If I have been wrongfully accused of workplace bullying and harassment, do I have a right to know who accused me and what the allegations are?

After a successful 6 years of employment, I was wrongfully accused of workplace bullying and harassment. I have never been written up and they gave me a final warning. I’m not in a union so I understand that I apparently don’t have any rights except to sue my accusers of defamation. Do I at least have a right to know who accused me of what?

Asked on May 8, 2017 under Employment Labor Law, California


SJZ, Member, New York Bar / FreeAdvice Contributing Attorney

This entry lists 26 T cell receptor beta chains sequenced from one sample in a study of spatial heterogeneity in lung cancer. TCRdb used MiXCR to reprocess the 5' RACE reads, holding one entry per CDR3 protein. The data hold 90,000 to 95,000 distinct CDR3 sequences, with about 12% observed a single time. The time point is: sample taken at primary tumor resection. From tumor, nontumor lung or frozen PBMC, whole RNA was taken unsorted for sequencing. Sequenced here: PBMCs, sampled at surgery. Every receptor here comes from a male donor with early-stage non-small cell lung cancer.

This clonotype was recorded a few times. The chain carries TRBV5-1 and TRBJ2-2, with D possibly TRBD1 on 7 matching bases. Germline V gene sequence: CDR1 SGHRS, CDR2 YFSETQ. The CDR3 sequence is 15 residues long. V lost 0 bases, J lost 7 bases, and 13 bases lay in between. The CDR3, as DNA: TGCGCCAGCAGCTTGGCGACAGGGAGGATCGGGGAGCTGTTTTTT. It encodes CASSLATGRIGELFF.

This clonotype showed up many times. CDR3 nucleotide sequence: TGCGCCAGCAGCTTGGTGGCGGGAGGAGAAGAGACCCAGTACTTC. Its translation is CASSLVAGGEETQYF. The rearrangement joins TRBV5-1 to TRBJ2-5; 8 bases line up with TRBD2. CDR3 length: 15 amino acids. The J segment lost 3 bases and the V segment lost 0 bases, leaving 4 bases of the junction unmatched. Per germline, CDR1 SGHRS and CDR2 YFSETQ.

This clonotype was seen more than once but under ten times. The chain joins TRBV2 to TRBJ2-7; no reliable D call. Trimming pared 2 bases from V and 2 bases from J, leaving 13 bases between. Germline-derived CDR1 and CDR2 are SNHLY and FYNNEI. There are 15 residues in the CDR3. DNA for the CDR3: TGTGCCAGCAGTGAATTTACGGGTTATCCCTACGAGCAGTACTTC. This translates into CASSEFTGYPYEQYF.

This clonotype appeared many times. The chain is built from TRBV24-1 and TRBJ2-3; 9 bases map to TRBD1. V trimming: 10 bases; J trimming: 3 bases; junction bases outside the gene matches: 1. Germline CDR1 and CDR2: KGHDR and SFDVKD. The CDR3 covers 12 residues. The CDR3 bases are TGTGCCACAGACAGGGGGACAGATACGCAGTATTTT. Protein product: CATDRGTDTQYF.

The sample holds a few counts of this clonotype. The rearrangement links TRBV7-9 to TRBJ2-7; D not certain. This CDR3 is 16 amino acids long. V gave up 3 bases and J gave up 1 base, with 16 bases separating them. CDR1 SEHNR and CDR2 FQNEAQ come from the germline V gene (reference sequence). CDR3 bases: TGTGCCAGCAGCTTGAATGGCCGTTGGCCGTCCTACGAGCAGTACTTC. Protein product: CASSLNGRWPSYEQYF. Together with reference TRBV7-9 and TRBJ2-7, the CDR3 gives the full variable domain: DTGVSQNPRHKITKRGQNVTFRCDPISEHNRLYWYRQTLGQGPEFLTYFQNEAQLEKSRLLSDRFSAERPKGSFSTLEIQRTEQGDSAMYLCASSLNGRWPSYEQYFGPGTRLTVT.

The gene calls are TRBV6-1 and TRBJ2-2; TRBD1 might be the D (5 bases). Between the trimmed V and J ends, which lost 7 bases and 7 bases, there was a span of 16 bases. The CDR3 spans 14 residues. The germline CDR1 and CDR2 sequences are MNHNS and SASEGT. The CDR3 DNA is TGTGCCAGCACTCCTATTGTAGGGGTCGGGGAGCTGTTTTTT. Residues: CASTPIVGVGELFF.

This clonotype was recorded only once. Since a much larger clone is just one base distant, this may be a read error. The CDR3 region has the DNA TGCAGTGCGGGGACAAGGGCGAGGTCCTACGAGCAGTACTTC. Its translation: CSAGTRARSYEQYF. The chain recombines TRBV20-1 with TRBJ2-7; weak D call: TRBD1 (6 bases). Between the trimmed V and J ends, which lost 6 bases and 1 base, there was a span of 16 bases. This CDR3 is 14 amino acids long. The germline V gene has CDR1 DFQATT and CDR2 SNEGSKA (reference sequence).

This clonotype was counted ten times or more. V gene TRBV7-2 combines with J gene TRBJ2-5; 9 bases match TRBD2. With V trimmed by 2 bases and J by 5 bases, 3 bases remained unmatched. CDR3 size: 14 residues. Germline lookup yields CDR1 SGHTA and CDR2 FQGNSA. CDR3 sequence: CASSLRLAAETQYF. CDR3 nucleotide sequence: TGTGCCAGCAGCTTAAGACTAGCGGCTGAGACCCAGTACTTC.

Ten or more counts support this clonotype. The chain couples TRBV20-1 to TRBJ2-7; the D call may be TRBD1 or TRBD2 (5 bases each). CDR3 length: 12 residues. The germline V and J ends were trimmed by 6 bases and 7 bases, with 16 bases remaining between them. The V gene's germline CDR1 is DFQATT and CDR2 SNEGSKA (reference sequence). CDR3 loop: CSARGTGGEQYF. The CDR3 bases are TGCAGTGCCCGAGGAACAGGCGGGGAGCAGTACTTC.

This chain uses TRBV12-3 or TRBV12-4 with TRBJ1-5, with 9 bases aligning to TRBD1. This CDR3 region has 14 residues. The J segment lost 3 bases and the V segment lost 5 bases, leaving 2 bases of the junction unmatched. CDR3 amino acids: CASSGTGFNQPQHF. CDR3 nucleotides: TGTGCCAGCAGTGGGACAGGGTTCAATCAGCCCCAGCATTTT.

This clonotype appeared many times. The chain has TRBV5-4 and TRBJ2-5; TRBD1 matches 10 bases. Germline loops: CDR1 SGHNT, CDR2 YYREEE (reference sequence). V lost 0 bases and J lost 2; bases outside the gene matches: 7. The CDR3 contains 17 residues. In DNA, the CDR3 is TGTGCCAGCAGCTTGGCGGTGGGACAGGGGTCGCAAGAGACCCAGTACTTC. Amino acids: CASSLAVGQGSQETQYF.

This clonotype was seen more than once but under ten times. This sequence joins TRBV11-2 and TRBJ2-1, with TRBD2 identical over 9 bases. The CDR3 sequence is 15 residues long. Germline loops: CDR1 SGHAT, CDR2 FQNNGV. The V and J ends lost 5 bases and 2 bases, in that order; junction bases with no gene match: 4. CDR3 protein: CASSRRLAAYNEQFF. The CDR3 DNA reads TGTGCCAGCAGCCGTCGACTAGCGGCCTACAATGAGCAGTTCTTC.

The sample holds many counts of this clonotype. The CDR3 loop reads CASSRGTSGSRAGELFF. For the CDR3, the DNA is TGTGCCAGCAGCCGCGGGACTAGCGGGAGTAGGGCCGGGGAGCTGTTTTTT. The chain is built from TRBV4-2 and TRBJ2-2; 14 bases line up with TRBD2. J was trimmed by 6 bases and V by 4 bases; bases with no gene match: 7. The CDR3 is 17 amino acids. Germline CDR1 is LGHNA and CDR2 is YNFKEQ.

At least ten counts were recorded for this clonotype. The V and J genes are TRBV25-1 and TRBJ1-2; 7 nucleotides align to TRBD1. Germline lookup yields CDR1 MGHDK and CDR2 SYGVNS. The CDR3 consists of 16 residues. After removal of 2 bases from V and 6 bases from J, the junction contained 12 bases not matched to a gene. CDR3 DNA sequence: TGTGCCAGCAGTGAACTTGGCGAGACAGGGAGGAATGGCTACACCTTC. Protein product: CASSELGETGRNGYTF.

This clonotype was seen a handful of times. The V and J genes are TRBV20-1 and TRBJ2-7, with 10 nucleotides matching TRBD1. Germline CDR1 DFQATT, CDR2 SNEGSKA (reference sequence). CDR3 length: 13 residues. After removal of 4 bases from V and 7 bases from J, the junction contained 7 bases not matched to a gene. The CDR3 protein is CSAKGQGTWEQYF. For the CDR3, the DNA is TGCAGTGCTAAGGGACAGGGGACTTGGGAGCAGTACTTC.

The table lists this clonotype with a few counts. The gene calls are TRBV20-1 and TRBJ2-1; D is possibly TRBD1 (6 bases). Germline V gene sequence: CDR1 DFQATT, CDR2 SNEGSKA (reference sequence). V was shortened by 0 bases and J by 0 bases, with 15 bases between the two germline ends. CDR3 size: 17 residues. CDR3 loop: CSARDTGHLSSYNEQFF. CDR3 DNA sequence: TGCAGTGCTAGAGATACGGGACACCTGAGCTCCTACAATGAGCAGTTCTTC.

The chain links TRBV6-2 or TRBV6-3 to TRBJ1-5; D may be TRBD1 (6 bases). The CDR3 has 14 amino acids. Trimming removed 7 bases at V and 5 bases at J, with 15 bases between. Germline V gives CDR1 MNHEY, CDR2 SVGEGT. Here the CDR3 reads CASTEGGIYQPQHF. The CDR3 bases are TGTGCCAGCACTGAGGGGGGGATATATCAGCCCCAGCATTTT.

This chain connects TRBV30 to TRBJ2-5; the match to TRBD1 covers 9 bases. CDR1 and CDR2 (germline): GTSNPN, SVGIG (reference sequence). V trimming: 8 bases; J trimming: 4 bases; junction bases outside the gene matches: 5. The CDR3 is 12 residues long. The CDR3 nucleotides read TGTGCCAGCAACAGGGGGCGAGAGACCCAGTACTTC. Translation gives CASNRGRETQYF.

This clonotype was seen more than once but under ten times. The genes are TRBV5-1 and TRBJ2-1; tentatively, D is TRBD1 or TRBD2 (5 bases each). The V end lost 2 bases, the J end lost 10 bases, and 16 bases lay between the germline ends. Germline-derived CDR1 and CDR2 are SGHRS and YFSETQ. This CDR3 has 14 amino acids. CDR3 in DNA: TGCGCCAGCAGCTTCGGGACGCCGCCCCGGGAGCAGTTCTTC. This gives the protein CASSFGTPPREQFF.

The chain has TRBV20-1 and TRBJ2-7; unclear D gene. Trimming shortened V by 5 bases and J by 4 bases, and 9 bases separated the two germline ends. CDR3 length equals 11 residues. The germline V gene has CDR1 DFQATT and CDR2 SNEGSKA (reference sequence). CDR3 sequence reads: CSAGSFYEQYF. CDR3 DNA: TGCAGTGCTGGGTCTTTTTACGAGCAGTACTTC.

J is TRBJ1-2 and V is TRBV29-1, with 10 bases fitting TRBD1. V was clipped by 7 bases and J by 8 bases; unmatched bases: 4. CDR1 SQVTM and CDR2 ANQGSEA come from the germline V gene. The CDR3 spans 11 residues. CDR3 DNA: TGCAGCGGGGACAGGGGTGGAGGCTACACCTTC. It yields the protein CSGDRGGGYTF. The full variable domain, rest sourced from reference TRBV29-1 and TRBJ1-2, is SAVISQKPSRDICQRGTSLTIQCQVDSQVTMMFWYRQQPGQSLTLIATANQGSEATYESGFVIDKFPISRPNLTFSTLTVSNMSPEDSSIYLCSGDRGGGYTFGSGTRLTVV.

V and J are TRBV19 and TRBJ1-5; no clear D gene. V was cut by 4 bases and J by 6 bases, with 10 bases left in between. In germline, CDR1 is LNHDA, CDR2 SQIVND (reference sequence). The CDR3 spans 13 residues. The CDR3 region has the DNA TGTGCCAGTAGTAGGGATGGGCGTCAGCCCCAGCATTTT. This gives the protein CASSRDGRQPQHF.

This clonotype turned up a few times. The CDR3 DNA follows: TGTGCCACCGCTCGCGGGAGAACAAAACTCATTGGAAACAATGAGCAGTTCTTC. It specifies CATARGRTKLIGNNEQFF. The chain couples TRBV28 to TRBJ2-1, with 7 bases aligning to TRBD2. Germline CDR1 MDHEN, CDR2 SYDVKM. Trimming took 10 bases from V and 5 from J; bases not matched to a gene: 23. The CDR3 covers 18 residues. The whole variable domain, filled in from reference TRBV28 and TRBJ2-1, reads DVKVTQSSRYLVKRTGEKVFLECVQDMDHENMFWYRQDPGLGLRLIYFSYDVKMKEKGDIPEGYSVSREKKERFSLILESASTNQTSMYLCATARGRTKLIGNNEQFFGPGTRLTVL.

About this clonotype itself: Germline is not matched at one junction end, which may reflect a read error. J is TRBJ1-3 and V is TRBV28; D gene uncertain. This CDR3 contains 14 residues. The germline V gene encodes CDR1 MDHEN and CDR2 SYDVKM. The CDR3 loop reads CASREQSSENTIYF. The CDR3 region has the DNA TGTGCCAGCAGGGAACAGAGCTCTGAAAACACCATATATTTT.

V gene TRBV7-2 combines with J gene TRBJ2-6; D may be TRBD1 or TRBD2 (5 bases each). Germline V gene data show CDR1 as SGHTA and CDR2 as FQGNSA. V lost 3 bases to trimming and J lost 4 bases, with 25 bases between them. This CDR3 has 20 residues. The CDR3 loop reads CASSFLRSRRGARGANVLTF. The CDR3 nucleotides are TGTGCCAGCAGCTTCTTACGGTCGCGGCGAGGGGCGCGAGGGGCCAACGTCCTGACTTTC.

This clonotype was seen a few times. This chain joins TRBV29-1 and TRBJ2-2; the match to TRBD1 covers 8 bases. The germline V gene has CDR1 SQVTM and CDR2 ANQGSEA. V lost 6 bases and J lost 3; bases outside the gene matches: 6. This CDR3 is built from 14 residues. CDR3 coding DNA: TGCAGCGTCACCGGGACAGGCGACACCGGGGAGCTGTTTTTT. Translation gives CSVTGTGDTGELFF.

Answered 3 years ago | Contributor

You are correct about your lack of rights. You also do not have a right to know who the accuser is unless you sue, in which case you could use the legal process of "discovery" (e.g. a subpoena) to get the information. You could potentially file a lawuit against a fictitious person (e.g. "John Doe, an employee of ....") then once the suit is filed, use legal process to get the information.

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